Can your baby hear you say "I love you"?

What to know

The best way to find out if your baby may be deaf or hard of hearing starts by getting a hearing screening. Early diagnosis and intervention will help them reach their full potential.

baby crawling and looking excited

Why it's important

Thousands of babies are born deaf or hard of hearing each year in the United States. Babies who are diagnosed with hearing loss and begin intervention services early are more likely to reach their full potential. The best way to find out if your baby may be deaf or hard of hearing is by a simple hearing test, also called a hearing screening.

Why is a hearing screening important for my baby?

Starting from day one, babies begin to learn language skills by listening to and interacting with those around them. If babies miss these opportunities, their language development can be delayed. Many times, children's hearing loss is not obvious and can go unnoticed for months or even years.

Hearing screening at birth can determine if your baby may have a hearing loss and if more tests are needed. An early diagnosis is essential to help babies who are deaf or hard of hearing reach their full potential and allows families to make decisions about the intervention services that are best for their baby's needs. Early diagnosis of hearing loss and beginning intervention helps to keep children's development on track and improve their future language and social development.

Your baby probably had a hearing screening

Almost all states, communities, and hospitals now screen newborns for hearing loss before the babies leave the hospital. The hearing screening is easy and painless, and it can determine if more testing is needed. In fact, many babies sleep through the hearing screening, and the test usually takes just a few minutes.

What if my baby did not pass the hearing screening?

Additional testing is the next step to tell if your baby has hearing loss and what type of loss it is. A healthcare professional trained to test hearing, such as an audiologist, will be able to perform more detailed hearing tests. Your baby's doctor (or an ear, nose, and throat doctor) should perform or order any medical tests needed to find out the cause of the hearing loss.

Making sure your baby gets this additional testing quickly is also important. CDC-funded research shows just how important it is. Children with hearing loss who are identified before 3 months of age, and receive intervention services before 6 months of age, have better vocabularies than those identified or receiving services later. For more information about this research, visit Giving Every Child the Gift of Words.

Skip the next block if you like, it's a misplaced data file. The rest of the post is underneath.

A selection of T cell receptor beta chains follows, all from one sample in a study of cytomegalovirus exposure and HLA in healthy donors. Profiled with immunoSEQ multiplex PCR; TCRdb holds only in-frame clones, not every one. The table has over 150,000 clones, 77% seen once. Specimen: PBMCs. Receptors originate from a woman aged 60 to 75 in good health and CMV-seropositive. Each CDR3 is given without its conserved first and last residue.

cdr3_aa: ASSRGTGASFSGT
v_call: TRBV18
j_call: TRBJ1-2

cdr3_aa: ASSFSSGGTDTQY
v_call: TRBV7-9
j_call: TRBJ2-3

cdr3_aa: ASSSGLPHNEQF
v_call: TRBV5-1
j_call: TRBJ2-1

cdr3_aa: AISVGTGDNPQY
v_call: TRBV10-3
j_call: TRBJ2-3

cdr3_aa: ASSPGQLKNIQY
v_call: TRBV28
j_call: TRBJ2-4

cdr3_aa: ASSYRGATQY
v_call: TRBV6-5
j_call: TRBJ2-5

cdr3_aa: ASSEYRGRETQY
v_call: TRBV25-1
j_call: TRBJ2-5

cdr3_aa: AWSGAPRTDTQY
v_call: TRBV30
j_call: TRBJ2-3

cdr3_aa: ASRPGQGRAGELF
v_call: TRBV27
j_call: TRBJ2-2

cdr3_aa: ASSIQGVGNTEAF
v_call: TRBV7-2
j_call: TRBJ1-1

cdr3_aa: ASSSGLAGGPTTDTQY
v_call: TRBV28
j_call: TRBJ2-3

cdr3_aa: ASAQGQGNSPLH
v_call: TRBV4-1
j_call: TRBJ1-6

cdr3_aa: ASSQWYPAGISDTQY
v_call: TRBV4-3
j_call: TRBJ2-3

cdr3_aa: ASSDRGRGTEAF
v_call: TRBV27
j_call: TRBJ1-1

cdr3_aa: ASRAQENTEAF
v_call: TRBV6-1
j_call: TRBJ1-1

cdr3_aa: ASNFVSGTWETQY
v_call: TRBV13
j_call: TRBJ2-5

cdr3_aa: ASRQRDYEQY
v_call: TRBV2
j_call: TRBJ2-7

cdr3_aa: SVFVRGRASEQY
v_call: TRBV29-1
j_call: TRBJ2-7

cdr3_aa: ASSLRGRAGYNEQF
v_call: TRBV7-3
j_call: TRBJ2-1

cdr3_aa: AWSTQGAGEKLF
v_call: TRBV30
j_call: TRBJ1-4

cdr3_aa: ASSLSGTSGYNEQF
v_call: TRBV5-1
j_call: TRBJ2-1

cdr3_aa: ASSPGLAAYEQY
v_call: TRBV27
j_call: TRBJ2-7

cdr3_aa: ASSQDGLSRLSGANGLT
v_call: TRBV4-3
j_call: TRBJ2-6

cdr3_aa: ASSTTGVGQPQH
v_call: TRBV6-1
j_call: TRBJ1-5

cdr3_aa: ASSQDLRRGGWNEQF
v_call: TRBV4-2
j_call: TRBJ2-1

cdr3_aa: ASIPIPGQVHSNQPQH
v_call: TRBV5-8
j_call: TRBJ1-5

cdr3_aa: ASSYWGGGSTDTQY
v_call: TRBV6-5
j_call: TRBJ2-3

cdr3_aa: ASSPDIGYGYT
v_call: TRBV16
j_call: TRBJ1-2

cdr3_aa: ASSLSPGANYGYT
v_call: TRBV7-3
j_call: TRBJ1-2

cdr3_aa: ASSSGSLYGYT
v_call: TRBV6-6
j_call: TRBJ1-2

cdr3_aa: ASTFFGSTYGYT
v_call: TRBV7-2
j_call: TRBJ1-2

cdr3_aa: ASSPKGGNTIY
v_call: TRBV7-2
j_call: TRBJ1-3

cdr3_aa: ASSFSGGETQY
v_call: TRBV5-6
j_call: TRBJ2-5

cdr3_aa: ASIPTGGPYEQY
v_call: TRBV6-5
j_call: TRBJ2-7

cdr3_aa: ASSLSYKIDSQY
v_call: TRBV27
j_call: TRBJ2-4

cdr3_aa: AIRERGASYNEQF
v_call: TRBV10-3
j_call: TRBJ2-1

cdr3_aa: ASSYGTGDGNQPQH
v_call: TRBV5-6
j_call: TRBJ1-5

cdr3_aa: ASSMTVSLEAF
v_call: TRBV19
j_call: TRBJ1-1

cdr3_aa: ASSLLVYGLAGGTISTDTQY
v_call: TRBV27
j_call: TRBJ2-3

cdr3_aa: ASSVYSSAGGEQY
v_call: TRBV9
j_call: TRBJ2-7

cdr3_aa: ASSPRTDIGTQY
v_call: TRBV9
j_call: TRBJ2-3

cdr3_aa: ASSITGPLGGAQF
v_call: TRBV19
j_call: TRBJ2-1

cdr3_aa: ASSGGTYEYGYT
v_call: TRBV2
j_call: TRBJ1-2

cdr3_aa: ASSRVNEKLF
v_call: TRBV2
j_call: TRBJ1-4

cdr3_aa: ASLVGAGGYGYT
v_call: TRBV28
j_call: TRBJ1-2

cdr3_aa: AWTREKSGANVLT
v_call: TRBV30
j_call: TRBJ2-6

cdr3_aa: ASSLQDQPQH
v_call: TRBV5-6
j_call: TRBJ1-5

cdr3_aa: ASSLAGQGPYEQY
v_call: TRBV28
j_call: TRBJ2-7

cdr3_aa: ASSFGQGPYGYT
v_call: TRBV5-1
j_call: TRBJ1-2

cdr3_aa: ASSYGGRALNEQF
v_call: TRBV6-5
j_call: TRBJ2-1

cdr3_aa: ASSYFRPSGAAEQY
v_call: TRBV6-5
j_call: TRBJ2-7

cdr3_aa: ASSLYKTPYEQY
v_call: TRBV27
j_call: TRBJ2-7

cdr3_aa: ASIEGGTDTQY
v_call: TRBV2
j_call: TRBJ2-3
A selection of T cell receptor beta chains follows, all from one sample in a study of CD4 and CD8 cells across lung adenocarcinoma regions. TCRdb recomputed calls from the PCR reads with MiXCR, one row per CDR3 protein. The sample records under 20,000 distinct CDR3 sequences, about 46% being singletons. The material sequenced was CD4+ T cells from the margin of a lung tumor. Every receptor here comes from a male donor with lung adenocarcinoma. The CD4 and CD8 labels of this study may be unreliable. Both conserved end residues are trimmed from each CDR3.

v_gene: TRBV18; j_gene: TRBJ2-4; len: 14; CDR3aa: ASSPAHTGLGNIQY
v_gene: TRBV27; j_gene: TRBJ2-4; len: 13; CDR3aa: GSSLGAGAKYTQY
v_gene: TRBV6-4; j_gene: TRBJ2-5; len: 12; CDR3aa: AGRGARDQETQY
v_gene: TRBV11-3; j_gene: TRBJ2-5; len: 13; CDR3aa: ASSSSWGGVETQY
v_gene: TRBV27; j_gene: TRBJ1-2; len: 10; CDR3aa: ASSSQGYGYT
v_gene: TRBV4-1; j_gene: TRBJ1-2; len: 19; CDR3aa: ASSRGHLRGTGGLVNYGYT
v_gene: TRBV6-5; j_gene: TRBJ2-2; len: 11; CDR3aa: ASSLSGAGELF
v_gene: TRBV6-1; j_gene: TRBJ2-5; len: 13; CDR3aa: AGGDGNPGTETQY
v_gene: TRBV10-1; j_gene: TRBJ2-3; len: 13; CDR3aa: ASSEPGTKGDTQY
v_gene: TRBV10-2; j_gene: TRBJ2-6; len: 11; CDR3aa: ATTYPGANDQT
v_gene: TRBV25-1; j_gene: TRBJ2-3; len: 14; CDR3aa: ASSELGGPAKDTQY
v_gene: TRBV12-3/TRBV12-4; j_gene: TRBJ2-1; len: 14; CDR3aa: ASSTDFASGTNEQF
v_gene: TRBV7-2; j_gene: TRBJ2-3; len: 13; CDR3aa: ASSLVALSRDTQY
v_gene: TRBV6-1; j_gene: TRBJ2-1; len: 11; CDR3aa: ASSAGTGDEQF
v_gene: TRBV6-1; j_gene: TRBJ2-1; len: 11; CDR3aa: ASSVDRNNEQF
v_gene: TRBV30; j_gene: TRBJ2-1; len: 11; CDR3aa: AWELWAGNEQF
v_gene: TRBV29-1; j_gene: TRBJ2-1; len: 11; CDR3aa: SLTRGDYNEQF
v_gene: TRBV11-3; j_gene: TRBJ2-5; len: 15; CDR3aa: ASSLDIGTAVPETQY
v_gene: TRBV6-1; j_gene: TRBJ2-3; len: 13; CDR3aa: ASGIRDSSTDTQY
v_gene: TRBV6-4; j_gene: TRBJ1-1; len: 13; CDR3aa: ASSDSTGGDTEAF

If my baby passed the hearing screening, is everything fine?

Because a newborn baby can pass the hearing screening and still develop a hearing loss later, your baby's doctor should routinely follow your baby's general health and development.

For more information, visit CDC's Early Hearing Detection and Intervention (EHDI) website.

Recommended Early Hearing Detection and Intervention (EHDI) benchmarks include screening for hearing loss before 1 month of age, diagnostic evaluation before 3 months of age, and enrollment in early intervention before 6 months of age, known as the 1-3-6 Benchmarks.
All infants should be screened for hearing loss no later than 1 month of age. Babies who do not pass the hearing test should see a specialist for a diagnostic evaluation no later than 3 months of age. Enroll infants with hearing loss into services no later than 6 months of age.

What you can do

Every state has a program that works to help make sure that babies who are deaf or hard of hearing are diagnosed early. If you have any concerns about your baby's hearing, ask your baby's doctor for a hearing test or screening as soon as possible. To learn more about this topic, you can also call toll free 1-800-CDC-INFO or visit the CDC EHDI Program site.

The Centers for Disease and Control and Prevention's (CDC's) Early Hearing Detection and Intervention (EHDI) program works with most states to ensure that all babies are screened for hearing loss and receive any needed follow-up tests and services. CDC's EHDI program supports the ongoing work for new ways to improve services. To learn more about CDC's important role in helping children who are deaf and hard of hearing, download a fact sheet and watch a video in American Sign Language.